Keeping Higher Education Affordable
We continued our historic investment in higher education by budgeting over $5.53 billion for our public colleges and universities. In addition, we increased funding to our community colleges by almost 5%. These investments will help to prevent drastic tuition increases and help our students prepare to compete in Maryland's increasingly high tech economy. For six years now, Maryland has had tuition increases kept at just 3% a year, making our colleges more affordable and accessible for all.
Raising the Minimum Wage
Raising the minimum wage is essential to helping Marylanders and Baltimore Citizens who are living paycheck-to--paycheck to put food on the table for their families and ensure that they are able to keep a roof over their heads. The average age of minimum wage employees are 35 and over 55% of are women, many of which are raising families on their own. As passed, the minimum wage will be phased in to $10.10 by July 2018, in a manner that is foreseeable for businesses and good for work- ing families.
Expanding Tax Credits to take families out of poverty
One of the most important tax credits we provide as a state is the Earned Income Tax Credit. This tax credit helps to bring thousands of families out of poverty and strengthen the middle class. Legislation passed this session will expand the refundable Earned Income Credit from 25% to 28% when fully imple- mented for FY2019.
Paying our DDA Providers a fair wage
As we moved to raise the minimum wage, the Senate remained committed to ensuring that our DDA service workers were not left behind. By working with the administration, the Senate amended the minimum wage bill to make certain that our DDA providers would get an increase in funding, while al- so providing safeguards to guarantee that those increases went to the hard-working service providers that care for many of our state's most vulnerable.
Keeping our roads safe
Over the last several years, we have taken steps to ban certain forms of distracted driving in- cluding concerning the use of a cell phone. This session, we took the step to increase penalties for drivers who cause serious or fatal accidents while using a hand-held cell phone. These penalties can include up to a $5,000 fine and up to one year in jail.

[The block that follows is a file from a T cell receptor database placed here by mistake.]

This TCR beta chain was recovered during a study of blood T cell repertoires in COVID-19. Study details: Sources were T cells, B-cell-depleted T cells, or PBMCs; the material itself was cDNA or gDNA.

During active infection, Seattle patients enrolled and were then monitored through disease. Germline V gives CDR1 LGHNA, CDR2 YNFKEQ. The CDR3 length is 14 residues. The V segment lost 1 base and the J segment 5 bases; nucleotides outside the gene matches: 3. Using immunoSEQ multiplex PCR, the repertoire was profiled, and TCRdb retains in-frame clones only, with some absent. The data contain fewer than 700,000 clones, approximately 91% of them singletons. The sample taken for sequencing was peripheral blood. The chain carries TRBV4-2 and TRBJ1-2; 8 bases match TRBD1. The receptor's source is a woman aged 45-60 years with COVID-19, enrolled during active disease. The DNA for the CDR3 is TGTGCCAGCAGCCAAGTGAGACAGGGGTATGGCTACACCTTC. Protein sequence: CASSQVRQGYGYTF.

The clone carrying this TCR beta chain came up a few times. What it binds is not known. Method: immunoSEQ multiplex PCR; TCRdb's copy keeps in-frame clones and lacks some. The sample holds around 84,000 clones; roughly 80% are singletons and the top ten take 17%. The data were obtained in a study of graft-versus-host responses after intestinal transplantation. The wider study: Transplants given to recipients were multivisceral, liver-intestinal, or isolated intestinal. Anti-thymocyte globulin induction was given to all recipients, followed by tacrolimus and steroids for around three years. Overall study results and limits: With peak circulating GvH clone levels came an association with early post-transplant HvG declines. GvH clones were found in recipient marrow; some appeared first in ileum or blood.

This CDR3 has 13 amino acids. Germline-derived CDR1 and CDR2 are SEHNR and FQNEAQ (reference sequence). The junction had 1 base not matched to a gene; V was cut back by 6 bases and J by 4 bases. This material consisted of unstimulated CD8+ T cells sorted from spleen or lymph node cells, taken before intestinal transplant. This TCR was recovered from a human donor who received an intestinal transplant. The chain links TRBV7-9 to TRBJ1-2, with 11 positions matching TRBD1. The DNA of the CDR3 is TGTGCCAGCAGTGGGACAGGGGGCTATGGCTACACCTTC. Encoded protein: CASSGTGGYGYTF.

Creating a more sensible drug policy
This year, for the second year in a row, the Senate passed legislation to create a more sensible enforce- ment policy by decriminalizing the possession of small amounts of marijuana. This legislation will help the state treat drug addiction as a health issue as opposed to a criminal justice issue. As passed, this legislation will decriminalize possession of less than ten grains marijuana and provide fines for offend- ers and drug counseling remedies if the court judges it necessary.
Taking Steps to secure Maryland’s correctional
Last year, the State uncovered some mismanagement and issues in the State's prison system. In re- sponse, the legislature passed a budget that increases staffing levels, upgrades cameras and video recording systems at prisons, and targets and expands anti-contraband efforts. In addition, the legisla- ture passed legislation to streamline intelligence gathering, increases the use of polygraphs, and improving the correctional officers bill of rights. Additionally, legislation was passed to increase penal- ties for contraband possession.
Better protection for victims of domestic violence
This session, the legislature took action on several bills to help victims of domestic violence. After years of Senate effort, the House finally passed legislation to lower the burden of proof for peace orders and pro- tective orders from clear and convincing evidence to preponderance of evidence. Maryland remains the only state in the country with this level of proof to help more victims of domestic violence find peace from their abusive situation. In addition, the legislature broadened the conditions under which a permanent final protective order may be granted, and increased penalties for crimes of domestic violence committed in front of minors .